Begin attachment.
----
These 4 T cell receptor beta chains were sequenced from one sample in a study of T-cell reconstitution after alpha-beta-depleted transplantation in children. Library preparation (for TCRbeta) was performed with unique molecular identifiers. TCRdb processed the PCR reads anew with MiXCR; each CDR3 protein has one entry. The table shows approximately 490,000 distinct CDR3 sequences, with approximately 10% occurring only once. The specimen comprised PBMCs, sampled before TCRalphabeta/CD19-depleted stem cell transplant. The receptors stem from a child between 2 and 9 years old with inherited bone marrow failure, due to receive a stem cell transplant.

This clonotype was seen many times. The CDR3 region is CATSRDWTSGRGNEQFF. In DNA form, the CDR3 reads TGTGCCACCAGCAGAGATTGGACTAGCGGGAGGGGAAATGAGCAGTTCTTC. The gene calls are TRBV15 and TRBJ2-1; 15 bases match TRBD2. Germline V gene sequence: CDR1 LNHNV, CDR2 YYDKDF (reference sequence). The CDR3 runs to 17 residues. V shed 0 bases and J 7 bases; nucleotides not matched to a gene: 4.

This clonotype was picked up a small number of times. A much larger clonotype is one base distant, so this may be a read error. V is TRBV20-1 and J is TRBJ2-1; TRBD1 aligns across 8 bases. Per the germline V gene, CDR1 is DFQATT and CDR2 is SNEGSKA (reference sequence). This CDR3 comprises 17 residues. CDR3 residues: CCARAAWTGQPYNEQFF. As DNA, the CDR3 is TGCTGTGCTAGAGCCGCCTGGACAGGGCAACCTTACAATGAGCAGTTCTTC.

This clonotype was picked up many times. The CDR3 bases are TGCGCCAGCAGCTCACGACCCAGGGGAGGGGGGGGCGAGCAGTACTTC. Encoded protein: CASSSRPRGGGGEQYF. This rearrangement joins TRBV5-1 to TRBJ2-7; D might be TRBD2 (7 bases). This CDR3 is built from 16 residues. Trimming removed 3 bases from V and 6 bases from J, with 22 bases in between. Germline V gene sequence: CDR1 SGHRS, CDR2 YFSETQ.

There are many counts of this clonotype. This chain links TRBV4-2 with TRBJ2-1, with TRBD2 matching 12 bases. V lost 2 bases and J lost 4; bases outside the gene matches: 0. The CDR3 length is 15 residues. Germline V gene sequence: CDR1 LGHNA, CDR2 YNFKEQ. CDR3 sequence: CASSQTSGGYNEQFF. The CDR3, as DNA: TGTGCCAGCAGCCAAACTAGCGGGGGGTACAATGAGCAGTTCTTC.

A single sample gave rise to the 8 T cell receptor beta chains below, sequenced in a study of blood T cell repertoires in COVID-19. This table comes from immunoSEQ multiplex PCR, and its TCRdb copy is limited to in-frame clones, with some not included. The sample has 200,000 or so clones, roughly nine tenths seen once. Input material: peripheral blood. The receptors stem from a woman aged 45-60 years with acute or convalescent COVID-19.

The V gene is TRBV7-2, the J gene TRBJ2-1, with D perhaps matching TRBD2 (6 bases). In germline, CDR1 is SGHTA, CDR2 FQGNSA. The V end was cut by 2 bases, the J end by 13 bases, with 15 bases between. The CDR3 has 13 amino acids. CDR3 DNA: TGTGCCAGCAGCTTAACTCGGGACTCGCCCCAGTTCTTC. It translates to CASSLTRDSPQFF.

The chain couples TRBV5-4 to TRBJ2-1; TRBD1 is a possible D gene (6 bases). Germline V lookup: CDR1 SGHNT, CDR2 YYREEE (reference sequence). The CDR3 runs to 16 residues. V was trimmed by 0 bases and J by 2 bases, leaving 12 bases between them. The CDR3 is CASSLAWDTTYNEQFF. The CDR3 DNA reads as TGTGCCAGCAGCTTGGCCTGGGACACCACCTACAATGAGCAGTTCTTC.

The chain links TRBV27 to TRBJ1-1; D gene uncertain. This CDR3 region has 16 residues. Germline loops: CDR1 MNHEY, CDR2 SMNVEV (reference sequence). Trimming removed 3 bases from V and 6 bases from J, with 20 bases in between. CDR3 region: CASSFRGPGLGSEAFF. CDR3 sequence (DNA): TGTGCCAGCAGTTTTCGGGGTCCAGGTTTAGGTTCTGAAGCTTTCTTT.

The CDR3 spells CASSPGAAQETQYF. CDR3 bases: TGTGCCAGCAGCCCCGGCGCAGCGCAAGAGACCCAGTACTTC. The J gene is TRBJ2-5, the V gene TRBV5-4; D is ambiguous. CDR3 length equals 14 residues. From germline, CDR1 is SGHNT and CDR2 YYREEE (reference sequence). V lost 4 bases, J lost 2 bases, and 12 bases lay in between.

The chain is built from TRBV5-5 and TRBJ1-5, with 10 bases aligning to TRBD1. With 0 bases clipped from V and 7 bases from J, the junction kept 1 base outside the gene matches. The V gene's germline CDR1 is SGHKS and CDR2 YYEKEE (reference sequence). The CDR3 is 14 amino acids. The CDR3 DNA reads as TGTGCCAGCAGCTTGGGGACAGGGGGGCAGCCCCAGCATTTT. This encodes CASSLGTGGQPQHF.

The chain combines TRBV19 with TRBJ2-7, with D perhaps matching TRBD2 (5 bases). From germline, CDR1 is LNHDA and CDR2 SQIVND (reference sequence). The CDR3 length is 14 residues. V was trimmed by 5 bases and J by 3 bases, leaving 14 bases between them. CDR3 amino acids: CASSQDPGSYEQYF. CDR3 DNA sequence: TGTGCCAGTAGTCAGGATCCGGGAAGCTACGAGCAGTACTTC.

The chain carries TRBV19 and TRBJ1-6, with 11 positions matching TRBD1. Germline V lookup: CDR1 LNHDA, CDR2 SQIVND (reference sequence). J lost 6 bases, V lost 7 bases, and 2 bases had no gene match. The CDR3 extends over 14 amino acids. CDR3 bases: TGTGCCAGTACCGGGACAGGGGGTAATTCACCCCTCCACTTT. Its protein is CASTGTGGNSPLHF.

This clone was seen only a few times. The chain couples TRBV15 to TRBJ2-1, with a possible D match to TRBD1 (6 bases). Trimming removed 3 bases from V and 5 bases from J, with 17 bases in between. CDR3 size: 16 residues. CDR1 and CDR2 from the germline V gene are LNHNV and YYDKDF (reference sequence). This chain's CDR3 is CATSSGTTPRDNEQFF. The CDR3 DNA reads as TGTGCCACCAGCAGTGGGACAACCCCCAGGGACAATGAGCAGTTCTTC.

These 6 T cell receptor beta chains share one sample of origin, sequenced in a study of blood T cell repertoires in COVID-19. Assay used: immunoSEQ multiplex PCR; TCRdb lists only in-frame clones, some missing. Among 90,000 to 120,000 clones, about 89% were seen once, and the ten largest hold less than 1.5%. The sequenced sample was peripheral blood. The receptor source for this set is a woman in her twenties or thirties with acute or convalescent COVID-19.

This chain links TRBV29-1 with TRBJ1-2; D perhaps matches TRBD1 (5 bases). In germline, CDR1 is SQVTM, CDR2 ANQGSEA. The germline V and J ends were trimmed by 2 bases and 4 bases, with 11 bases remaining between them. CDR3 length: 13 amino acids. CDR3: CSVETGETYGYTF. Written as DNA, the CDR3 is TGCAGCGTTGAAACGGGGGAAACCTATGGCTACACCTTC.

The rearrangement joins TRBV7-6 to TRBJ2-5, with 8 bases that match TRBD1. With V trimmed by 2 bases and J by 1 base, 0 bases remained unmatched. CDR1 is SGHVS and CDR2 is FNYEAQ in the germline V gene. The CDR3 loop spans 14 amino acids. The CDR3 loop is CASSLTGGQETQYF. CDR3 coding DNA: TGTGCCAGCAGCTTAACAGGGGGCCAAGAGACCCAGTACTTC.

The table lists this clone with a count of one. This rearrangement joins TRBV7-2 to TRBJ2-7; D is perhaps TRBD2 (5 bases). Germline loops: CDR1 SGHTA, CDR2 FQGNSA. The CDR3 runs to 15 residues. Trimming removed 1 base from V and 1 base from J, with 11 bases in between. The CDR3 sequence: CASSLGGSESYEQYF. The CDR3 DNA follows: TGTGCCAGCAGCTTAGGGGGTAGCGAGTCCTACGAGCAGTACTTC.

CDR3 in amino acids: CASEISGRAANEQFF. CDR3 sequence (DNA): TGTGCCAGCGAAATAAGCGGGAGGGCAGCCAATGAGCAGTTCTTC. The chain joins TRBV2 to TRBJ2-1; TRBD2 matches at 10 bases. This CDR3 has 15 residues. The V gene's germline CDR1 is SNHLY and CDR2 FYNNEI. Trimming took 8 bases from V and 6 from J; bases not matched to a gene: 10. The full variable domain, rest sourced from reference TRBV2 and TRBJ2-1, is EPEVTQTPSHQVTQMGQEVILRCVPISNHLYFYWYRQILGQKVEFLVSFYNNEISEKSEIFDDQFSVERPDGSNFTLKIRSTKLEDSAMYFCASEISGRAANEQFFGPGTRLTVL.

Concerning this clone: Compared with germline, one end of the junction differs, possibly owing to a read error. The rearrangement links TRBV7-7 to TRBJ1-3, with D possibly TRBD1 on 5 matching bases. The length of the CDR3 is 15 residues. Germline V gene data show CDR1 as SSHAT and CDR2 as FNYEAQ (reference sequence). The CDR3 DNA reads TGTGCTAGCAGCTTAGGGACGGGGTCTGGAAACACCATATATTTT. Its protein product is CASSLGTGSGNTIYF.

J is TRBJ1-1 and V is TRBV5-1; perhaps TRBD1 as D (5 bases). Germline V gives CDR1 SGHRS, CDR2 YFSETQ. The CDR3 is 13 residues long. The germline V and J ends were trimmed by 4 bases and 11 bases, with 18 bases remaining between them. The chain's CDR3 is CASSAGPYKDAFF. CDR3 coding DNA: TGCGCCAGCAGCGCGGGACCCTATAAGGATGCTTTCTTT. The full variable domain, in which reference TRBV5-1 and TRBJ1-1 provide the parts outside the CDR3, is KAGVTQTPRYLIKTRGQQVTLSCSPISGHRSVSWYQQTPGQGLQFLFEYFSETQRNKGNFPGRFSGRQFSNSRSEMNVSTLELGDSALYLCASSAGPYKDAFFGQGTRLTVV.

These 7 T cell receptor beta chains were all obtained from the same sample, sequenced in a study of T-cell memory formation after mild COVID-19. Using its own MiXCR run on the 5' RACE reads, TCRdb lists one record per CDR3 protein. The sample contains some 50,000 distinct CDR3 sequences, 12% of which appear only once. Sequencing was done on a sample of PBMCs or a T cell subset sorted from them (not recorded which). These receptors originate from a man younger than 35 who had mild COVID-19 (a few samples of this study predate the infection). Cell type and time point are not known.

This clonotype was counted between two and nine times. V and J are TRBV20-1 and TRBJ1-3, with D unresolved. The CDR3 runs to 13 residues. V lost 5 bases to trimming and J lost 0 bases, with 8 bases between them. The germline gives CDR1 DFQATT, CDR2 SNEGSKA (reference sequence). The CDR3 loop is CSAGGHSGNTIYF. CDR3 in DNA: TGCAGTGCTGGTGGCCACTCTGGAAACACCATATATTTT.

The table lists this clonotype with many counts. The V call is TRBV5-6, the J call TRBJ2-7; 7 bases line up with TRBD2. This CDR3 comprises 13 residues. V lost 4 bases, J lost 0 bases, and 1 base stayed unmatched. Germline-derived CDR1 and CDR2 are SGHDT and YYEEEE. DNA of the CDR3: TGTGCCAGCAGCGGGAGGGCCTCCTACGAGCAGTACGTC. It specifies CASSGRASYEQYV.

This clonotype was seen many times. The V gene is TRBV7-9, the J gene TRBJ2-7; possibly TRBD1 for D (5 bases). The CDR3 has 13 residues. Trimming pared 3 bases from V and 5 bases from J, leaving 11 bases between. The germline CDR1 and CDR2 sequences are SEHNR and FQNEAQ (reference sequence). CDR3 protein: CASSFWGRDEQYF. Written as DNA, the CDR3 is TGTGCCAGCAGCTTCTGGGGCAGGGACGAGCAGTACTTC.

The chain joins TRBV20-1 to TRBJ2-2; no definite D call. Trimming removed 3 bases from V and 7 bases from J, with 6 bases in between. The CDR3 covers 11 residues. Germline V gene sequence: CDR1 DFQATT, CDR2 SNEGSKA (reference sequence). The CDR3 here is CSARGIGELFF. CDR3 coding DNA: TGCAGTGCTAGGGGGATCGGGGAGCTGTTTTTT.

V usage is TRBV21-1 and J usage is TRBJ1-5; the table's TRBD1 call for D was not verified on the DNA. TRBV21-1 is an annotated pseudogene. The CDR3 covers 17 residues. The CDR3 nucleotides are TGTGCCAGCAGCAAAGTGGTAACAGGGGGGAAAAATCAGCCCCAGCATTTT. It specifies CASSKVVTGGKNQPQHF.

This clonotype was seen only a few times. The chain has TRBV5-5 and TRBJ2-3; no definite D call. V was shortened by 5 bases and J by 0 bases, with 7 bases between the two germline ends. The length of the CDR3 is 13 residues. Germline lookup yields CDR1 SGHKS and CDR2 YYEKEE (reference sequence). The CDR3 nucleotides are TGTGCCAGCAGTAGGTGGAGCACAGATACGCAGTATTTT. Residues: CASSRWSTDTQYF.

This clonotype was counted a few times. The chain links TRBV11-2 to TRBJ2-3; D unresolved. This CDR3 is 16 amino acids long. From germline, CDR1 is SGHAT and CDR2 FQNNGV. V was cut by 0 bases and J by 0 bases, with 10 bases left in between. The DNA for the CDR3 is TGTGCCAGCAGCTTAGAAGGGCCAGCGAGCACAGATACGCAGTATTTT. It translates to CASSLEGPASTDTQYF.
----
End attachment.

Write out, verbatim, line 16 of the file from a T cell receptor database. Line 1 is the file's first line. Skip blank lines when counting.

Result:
This chain links TRBV29-1 with TRBJ1-2; D perhaps matches TRBD1 (5 bases). In germline, CDR1 is SQVTM, CDR2 ANQGSEA. The germline V and J ends were trimmed by 2 bases and 4 bases, with 11 bases remaining between them. CDR3 length: 13 amino acids. CDR3: CSVETGETYGYTF. Written as DNA, the CDR3 is TGCAGCGTTGAAACGGGGGAAACCTATGGCTACACCTTC.